• Servers can handle various functions depending on their role: file storage, email management, web hosting, and database services.

Email Server

  • An email server is a server that handles and manages the sending, receiving, processing, and storage of emails.
  • Email servers ensure security protocols, store emails, and sort incoming and outgoing messages.

DNS Server

  • A DNS server converts user-friendly domain names into IP addresses necessary for locating computer services and devices worldwide.
  • This system is like the Internet’s phonebook, essential for the functionality of the global internet.


  • Routers are devices that forward data packets between computer networks, creating an overlay internetwork.
  • They manage traffic between home and office networks and the internet, determining the best route for data to travel efficiently.


  • A firewall is a network security device that monitors incoming and outgoing network traffic and decides whether to allow or block specific traffic based on a defined set of security rules.
  • It's a primary line of defence in network security, safeguarding internal networks from external threats.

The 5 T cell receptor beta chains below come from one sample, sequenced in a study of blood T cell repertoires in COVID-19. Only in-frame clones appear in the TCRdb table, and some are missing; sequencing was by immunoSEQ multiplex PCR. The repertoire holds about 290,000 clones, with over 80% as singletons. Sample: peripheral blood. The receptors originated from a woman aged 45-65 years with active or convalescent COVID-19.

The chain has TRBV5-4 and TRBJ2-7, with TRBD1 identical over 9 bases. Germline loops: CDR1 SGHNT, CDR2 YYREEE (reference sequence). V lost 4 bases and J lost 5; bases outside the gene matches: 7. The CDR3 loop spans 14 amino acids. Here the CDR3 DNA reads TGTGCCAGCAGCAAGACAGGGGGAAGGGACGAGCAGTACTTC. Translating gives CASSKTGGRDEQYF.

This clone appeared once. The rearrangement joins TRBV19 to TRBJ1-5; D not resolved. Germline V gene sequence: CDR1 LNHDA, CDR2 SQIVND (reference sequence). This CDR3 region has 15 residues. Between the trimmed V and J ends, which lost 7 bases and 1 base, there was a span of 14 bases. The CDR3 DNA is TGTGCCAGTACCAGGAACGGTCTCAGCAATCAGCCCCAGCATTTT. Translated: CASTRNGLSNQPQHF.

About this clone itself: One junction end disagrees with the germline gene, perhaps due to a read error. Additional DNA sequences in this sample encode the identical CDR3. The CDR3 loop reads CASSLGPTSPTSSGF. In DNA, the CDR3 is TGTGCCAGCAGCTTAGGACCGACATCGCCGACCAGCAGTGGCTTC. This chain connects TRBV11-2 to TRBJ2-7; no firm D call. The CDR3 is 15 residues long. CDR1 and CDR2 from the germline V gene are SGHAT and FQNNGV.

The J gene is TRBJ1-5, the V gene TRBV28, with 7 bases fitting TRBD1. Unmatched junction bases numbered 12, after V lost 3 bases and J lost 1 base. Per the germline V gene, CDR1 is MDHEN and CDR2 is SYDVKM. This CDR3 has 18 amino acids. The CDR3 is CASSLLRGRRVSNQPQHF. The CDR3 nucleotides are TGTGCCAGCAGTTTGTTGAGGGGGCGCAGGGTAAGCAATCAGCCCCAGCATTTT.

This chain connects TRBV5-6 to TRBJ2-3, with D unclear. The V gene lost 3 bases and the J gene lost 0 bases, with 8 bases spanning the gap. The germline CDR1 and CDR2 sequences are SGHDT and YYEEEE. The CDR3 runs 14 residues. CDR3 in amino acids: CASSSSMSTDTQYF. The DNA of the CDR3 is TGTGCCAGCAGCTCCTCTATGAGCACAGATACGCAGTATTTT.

Social and Ethical Issues in a Networked World

Privacy and Security

  • The advent of networked systems raises significant issues around data privacy and information security.
  • Concerns include the protection of personal data from unauthorised access, misuse, or cyber-attacks, and ensuring user confidentiality.

Digital Divide

  • The digital divide addresses inequalities in access to information technology, heavily influenced by geographic, economic, and socio-political factors.
  • It questions the fairness and accessibility of technology, highlighting the need for inclusive, global strategies to bridge this gap.

Environmental Impact

  • The environmental footprint of technology is a growing concern. This includes energy consumption of data centres, electronic waste, and the life cycle impact of producing and disposing of tech products.
  • Responsible use, recycling policies, and developing greener technologies are ethical considerations.

Dependence on Technology

  • Over-reliance on networked systems raises questions about vulnerability to system outages, data loss, and the erosion of traditional skills and privacy.
  • This dependency highlights the importance of backup systems, robust security protocols, and balanced integration of technology in daily life.

Misinformation and Censorship

  • In the era of information overload, the spread of misinformation and the role of censorship become crucial ethical concerns.